New Advent
 Home   Encyclopedia   Summa   Fathers   Bible   Library 
 A  B  C  D  E  F  G  H  I  J  K  L  M  N  O  P  Q  R  S  T  U  V  W  X  Y  Z 
Home > Catholic Encyclopedia > A > Amadia and Akra

Amadia and Akra

This doubgtitle designates two Catholic dioceses of the Chaldean Rite in Kurdistan, Turkey in Asia. The Diocese of Amadia existed originally under another title; it received its actual name after the foundation of the city of Amadia. In the beginning of the nineteenth century it was subdivided into three dioceses: Amadia, Zakho, and Akra. On 10 June, 1895, the Dioceses of Amadia and Akra were provisionally united; the bishop resides sometimes in one, sometimes in the other of these two small towns, or even in Araden. Amadia is the principal garrison town of the vilayet Mossoul, about fifty miles north of this city. It has 5,000 inhabitants, of whom 2,500 are Mussulmans, Kurds for the most part, 1,900 Jews, 1,600 Chaldeans. The Dominicans of Mossoul have a summer residence there. Within the limits of the diocese the great majority of the inhabitants are Kurdish Mussulmans, mingled with a certain number of Jews. The Christians, all Chaldeans, number 6,000, of whom 3,000 are Catholics and 3,000 are Nestorians. The Catholics have 14 parishes, 16 churches, 13 priests, 6 schools for boys. In Amadia the Protestant missionaries have many missions with schools. Akra is another principal garrison town of the same vilayet (province). It is beautifully situated on the flank of Chindar, with 4,700 inhabitants, of whom 4,050 are Mussulman Kurds, 300 Jews, 250 Christians, Chaldeans or Jacobites. The Chaldeans have a church and school; the Jacobites have a chapel, hollowed out of the rock. Zebhar, or Zibar, which name is sometimes joined to the episcopal title of Akra, is another garrison post. In the Diocese of Akra the greater part of the population is composed of Kurdish Mussulmans. There are also a small number of Jews, some Jacobites, some Chaldean Nestorians grouped in the 11 villages, and, finally, 1,000 Chaldean Catholics. The last have 13 parishes, 12 churches, 8 priests, 2 schools for boys. The above figures are those given by J. B. Chabot, in his "Etat religieux des diocèses formant le patriarcat chaldéende Babylone", in the "Revue de l'Orient Chrétien" (Paris, 1896). I, 449-450. The "Missiones Catholicæ" (Rome, 1895), 612, gives the following figures: Amadia, 2,000 Chaldeans, 15 parishes, 5 secular priests, 5 regulars, 1 school (at Araden); Akra, 2,000 Chaldean families, 8 churches, 6 priests. A. Battandier, "Annuaire pontif. cathol." (Paris, 1904), 269, indicates 5,000 Chaldeans for both dioceses, of whom 1,000 are for Akra; 17 parishes, 22 secular priests, 4 regulars.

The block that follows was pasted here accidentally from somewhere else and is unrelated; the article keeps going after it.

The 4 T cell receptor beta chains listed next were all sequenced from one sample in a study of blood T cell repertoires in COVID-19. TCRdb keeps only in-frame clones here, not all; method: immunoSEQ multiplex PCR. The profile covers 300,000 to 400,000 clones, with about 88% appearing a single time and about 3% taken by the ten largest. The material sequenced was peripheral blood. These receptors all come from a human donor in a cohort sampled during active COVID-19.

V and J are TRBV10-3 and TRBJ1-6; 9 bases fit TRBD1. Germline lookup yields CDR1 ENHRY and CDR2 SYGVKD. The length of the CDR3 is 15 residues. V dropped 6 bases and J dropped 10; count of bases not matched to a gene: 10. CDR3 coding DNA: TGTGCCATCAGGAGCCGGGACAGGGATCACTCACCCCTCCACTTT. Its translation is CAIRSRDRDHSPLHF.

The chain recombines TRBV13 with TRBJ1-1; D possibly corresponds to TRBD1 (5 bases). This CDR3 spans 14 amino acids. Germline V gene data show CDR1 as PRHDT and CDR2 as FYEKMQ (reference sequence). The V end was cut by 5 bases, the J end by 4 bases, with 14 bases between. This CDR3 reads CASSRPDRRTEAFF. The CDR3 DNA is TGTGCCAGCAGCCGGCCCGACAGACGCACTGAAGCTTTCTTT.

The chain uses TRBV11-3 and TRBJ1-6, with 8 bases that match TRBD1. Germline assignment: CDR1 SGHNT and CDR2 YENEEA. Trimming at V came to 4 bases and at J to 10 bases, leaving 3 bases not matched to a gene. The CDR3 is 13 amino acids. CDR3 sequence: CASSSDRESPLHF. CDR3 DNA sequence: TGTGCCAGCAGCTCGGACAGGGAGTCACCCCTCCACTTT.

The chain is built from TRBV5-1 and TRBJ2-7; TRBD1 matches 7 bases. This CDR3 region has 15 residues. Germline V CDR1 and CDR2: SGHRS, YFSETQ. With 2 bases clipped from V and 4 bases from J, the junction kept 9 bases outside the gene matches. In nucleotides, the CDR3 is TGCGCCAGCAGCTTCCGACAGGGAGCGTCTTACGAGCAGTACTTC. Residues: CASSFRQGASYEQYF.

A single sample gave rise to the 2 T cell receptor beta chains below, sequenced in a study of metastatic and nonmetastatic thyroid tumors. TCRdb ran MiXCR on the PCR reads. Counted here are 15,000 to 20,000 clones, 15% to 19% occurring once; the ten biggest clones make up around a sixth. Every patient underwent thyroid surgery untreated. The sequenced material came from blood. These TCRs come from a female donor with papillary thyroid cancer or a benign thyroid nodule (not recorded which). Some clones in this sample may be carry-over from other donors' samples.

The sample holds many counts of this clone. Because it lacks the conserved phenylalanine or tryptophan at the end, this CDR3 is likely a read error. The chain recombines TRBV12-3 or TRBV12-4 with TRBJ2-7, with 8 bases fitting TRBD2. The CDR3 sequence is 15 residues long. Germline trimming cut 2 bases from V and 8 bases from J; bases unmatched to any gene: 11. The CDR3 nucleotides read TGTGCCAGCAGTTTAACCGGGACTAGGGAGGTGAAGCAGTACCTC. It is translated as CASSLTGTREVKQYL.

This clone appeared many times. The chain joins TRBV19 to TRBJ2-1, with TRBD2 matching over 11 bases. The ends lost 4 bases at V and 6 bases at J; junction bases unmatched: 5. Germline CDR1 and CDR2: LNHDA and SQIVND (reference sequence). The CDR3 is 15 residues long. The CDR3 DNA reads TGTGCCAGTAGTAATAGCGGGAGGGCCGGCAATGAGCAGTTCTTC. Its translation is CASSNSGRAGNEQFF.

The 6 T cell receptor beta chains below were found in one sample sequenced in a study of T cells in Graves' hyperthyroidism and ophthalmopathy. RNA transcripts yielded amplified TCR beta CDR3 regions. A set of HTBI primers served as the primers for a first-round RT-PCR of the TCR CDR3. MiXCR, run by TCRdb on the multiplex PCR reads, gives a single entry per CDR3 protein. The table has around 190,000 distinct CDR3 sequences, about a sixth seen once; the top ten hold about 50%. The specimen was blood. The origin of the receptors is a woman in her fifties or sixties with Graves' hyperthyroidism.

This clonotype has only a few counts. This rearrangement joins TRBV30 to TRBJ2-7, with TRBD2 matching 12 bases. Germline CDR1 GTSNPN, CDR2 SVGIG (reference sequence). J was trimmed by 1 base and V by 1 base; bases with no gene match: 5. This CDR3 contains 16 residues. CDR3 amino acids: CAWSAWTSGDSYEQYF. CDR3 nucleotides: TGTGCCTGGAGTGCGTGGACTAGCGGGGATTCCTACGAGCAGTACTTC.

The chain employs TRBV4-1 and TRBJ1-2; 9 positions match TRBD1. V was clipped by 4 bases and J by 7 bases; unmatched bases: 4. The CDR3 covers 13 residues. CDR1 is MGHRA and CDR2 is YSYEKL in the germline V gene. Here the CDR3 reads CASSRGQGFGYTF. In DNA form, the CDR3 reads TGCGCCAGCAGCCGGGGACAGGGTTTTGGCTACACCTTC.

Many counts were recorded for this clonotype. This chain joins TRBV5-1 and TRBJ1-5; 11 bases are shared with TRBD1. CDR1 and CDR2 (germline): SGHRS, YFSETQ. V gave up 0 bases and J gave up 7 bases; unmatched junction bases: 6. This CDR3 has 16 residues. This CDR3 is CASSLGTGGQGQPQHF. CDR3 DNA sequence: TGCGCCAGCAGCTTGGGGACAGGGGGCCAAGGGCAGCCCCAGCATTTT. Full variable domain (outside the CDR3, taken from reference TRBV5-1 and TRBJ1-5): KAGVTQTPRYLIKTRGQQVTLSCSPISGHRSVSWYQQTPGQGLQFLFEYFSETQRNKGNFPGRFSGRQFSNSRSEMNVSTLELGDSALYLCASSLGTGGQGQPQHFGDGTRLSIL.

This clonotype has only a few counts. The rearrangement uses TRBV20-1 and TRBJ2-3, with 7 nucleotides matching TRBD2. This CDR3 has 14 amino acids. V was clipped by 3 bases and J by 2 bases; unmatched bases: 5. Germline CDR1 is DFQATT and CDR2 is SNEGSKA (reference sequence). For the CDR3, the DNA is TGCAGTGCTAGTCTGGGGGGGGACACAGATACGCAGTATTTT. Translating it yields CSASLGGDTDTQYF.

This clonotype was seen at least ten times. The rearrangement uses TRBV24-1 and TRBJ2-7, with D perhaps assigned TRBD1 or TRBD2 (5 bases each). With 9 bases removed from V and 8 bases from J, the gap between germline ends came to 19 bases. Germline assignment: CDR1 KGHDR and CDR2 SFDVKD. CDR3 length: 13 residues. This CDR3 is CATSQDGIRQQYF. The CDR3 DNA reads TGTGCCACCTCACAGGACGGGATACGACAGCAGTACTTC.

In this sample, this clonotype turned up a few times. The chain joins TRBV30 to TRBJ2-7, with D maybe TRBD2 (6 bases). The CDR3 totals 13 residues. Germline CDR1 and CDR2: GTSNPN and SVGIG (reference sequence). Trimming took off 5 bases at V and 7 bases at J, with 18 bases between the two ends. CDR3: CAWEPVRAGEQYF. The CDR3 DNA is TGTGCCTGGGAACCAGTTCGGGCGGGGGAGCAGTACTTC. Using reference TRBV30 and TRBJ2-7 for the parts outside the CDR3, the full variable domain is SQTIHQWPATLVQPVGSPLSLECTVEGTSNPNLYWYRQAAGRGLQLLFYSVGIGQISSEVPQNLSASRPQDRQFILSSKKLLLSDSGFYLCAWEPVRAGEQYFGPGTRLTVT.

About this page

APA citation. Pétridès, S. (1907). Amadia and Akra. In The Catholic Encyclopedia. New York: Robert Appleton Company. http://www.newadvent.org/cathen/01376a.htm

MLA citation. Pétridès, Sophrone. "Amadia and Akra." The Catholic Encyclopedia. Vol. 1. New York: Robert Appleton Company, 1907. <http://www.newadvent.org/cathen/01376a.htm>.

Transcription. This article was transcribed for New Advent by Abdulmesih BarAbrahem. Dedicated to the Chaldean Bishop Touma Odo, 1853-1918.

Ecclesiastical approbation. Nihil Obstat. March 1, 1907. Remy Lafort, S.T.D., Censor. Imprimatur. +John Cardinal Farley, Archbishop of New York.

Contact information. The editor of New Advent is Kevin Knight. My email address is feedback732 at newadvent.org. (To help fight spam, this address might change occasionally.) Regrettably, I can't reply to every letter, but I greatly appreciate your feedback — especially notifications about typographical errors and inappropriate ads.

Copyright © 2009 by Kevin Knight. Dedicated to the Immaculate Heart of Mary.

CONTACT US